The water wasn’t quite boiling when I took it off the stove, but I steeped for about four minutes. It might be partly my fault, but this tea is quite brisk. I can see where they get “mint,” but it’s more of a vaguely “cool” note than true “mint.” Not really a flavor I enjoy, but definitely a good pick-up.
I may have to try this on a shorter steep time before I pass my final judgment, but my first impression: not bad. Nothing to write home about, unlike some of the other teas in H&S’s same sample pack, but not bad.
EDIT: Almost forgot – I have a tea blog! http://steepinclined.wordpress.com/
This is my first blog, so I’m still learning a lot of the ropes. It’s a beginner’s guide to loose-leaf tea, and while it’s basic at this point, it will eventually become a “tea guide” so that if you’re curious about something particular about tea – say, Earl Greys, Da Hong Paos, variable-temperature kettles, or shopping for matcha ware – it’ll give you a starting point.
So I asked for some teas from the Harney & Sons print catalogue for my birthday, since grandparents are old, have a hard time getting out of the house, and really only order things from print catalogs. Among other things, I asked for a black tea sampler that had this and three other teas.
Well, I got everything I asked for. Plus a POUND of this. I have no idea how I wound up with a POUND, but I’m not about to complain.
Fortunately, I like this tea. Small, thin black leaves and a warm dry leaf smell. The scent of the liquor itself is roastier, with some barky/mossy notes. The taste I got, which matches the scent, is a little on the bright side without being astringent or citrus-y. It’s a very pleasant tea, it reminds me a bit of a bailin gongfu. I love the barkiness as I swallow.
I would put it higher than a 78, which was its Steepster score at the time I wrote this. I don’t think the flavor is quite full enough to put it in the 90’s – may need a few more leaves – but it’s very enjoyable. I could easily see this becoming a staple tea. Especially since I have a pound of it.
Also! I’m about to start a tea blog! I’ll post the link for it once I’ve got it set up, but I plan to write a tea blog that’s a resource to beginning, casual, or just generally inexperienced loose-leaf tea drinkers who wish to broaden their horizons. There’s definitely going to be a little of “learning alongside my readers,” but I’ve wanted to start a tea blog for some time… and now that creating a blog is one of the long-term projects for my Writing in Digital Media class (I’m going for my Master’s in Professional Writing), what better opportunity?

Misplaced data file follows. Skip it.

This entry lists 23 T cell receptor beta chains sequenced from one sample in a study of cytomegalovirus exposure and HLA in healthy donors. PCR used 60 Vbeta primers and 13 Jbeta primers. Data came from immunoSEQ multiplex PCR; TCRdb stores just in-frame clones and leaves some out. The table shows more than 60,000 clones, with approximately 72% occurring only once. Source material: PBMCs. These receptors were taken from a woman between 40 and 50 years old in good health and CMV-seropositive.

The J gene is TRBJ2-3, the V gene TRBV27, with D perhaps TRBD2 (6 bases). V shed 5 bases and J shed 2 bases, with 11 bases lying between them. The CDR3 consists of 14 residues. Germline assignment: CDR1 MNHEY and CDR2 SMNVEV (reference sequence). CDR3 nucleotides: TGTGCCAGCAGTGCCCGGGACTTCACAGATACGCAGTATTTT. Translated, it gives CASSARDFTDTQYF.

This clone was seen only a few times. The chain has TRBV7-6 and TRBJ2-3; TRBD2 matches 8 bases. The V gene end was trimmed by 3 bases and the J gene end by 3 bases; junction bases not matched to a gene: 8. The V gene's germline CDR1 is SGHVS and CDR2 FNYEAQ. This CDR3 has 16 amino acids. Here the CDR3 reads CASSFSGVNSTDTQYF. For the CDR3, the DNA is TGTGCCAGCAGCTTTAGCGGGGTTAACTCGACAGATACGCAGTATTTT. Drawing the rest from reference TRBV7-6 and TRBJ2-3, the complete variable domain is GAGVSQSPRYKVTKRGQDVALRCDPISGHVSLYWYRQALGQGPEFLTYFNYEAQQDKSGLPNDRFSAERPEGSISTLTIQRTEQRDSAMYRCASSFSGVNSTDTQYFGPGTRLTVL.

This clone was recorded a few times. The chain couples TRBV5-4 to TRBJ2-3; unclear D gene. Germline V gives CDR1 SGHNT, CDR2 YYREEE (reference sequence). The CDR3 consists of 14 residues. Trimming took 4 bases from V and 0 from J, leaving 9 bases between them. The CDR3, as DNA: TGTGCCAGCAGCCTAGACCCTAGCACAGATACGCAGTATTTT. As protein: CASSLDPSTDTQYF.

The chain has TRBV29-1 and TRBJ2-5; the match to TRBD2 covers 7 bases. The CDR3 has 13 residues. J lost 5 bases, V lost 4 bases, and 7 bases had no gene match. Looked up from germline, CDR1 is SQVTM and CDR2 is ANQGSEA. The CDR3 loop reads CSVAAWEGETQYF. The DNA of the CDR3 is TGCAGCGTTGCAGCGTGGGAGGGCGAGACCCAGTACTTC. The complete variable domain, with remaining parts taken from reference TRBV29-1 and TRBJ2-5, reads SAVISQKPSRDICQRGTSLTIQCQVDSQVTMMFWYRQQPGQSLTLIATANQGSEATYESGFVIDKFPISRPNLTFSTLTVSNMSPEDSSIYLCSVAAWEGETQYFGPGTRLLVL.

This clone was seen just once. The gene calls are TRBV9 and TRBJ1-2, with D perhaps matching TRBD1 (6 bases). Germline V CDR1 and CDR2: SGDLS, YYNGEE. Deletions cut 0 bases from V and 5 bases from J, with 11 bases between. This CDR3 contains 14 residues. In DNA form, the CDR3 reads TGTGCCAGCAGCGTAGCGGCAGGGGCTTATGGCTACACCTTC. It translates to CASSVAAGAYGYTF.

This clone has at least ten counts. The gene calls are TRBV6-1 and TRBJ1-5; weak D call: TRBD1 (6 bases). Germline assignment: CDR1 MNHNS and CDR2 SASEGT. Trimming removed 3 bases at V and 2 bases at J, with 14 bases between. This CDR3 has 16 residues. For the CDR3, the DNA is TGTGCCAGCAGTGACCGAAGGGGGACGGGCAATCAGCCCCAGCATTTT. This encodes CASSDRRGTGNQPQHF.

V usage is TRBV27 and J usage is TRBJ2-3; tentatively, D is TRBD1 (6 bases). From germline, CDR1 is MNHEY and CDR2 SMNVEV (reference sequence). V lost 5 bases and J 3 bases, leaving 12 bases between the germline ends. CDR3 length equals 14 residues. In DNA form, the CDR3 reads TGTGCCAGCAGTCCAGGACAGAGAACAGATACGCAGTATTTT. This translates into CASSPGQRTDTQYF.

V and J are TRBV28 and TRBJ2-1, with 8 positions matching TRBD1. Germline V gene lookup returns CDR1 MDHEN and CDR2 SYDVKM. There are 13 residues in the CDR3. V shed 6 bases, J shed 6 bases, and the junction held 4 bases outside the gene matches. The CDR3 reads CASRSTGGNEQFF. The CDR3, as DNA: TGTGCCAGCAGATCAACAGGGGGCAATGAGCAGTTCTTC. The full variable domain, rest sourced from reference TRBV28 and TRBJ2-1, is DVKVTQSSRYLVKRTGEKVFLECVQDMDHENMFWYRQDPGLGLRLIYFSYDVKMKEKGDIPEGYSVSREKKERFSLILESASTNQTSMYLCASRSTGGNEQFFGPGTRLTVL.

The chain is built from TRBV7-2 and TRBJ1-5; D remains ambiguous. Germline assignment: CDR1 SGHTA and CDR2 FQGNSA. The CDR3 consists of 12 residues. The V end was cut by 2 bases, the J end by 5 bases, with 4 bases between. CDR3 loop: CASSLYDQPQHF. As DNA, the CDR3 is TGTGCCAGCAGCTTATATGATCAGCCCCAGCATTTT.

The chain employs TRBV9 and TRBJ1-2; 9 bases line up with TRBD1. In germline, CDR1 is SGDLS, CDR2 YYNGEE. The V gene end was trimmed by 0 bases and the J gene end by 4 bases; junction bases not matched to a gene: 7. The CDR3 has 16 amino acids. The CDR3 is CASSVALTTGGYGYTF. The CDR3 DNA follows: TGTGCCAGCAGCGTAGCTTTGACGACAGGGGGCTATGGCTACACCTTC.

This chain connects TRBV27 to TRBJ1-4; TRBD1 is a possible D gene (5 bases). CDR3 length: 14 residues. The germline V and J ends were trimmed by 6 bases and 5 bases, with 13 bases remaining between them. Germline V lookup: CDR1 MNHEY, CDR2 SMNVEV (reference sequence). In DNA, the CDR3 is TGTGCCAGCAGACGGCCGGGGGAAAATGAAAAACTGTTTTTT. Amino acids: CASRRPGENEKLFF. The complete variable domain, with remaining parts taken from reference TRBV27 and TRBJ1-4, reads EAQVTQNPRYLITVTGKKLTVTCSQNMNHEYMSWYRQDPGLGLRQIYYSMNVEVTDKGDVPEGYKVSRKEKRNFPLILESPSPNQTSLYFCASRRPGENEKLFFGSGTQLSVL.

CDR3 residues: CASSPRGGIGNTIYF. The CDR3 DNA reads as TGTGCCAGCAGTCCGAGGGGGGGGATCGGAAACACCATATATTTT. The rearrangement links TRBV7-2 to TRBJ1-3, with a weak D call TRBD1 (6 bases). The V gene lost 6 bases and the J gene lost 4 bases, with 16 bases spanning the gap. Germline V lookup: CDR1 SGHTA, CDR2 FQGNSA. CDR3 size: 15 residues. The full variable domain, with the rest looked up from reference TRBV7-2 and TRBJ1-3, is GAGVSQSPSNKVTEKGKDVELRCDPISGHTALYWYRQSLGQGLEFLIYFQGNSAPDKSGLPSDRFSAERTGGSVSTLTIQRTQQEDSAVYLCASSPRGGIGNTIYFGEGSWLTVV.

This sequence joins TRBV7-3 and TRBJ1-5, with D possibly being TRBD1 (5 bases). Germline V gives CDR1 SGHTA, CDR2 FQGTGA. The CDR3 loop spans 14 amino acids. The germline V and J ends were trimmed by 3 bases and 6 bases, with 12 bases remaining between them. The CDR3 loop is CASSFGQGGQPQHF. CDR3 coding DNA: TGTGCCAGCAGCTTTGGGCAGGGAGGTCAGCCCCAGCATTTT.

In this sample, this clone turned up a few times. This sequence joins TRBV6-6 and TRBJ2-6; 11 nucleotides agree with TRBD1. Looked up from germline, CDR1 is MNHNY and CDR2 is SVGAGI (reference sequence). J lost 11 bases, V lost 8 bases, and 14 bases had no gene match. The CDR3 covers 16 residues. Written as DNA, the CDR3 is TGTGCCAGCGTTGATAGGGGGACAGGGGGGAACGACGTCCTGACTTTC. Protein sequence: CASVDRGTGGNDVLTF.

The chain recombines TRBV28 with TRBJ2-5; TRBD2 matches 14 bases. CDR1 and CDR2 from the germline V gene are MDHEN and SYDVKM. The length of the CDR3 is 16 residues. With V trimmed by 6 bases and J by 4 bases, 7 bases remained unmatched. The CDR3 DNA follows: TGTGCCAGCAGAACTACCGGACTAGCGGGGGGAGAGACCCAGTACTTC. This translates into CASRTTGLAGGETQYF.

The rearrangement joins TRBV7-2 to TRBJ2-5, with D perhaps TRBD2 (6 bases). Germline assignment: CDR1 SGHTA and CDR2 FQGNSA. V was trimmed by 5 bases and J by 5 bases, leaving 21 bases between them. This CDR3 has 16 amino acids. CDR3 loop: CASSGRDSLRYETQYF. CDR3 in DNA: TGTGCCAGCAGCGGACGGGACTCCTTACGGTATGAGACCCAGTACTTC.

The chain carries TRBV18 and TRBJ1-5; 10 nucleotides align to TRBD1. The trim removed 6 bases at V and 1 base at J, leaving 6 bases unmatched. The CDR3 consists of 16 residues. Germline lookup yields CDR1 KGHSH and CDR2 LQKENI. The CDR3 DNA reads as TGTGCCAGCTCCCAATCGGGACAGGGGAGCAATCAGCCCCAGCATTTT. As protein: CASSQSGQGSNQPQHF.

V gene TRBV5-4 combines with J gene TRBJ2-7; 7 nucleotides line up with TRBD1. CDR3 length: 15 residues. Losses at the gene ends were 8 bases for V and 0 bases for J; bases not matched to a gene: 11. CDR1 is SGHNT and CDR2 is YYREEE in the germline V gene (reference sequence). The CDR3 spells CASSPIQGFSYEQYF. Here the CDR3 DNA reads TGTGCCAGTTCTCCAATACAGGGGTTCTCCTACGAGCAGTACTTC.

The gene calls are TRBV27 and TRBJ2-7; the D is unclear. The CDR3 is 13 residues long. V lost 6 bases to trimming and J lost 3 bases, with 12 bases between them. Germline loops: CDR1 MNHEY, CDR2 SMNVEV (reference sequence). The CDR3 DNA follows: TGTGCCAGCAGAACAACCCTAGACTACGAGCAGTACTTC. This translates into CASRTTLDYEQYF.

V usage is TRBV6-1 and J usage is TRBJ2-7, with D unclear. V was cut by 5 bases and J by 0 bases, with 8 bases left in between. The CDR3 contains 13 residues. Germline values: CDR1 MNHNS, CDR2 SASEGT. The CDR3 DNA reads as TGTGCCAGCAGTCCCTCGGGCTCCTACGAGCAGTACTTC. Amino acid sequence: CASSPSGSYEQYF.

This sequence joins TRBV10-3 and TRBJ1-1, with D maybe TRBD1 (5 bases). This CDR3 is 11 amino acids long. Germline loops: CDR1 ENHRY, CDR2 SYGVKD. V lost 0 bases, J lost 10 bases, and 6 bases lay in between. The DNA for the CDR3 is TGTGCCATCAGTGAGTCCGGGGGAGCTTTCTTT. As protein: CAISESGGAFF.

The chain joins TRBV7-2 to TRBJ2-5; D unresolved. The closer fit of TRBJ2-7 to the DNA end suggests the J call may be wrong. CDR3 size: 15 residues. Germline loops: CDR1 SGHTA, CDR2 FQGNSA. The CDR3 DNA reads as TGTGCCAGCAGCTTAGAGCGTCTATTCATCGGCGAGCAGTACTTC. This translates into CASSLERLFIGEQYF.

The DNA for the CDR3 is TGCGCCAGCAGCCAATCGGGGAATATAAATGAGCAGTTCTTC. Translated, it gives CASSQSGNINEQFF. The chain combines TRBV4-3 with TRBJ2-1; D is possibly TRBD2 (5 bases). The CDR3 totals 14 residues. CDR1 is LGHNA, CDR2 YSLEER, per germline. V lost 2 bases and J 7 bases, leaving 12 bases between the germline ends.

Upon hearing me talk about how much I like pu erhs, my boss recently gave me a handful of her flavored pu erh teas from Adagio. Among such selections as Pu Erh Chorange (which I really like) and Pu Erh Spice was this little gem, Pu Erh Tahiti. Which is apparently a pu erh with tropical fruit flavors.
Uh huh, this tea is every bit as weird as it sounds. When I smelled the bag, I thought, “Well, maybe it’ll taste better in liquid form.” Aaaaaand it doesn’t. I don’t know how to describe it. Let’s just say that earthy/fishy and mango/pineapple/citrus/tropical do not go well together – the final result is somewhere between burnt rubber and something going bad. It’s even worse when it cools. (…Which I accidentally let it do. Whoops.) I’ll try to finish the cup, but I make no guarantees.
Actually, this is part of what I love about talking tea. I love telling stories about the weird-ass, disgusting teas almost as much as I love spouting poetry about the really good ones. Another weird-ass tea tasting for the win!
(Side note: speaking of coworkers and weird teas, I offered to let one of our part-timers – who is not a tea drinker at all – try one of my favorite shus recently, just for the experience of having a tea that I kept describing as tasting like dirt. He was like, “This does taste like dirt. … It’s really good. Like, I would drink a whole pot of this!” I have created a new convert! SCORE!)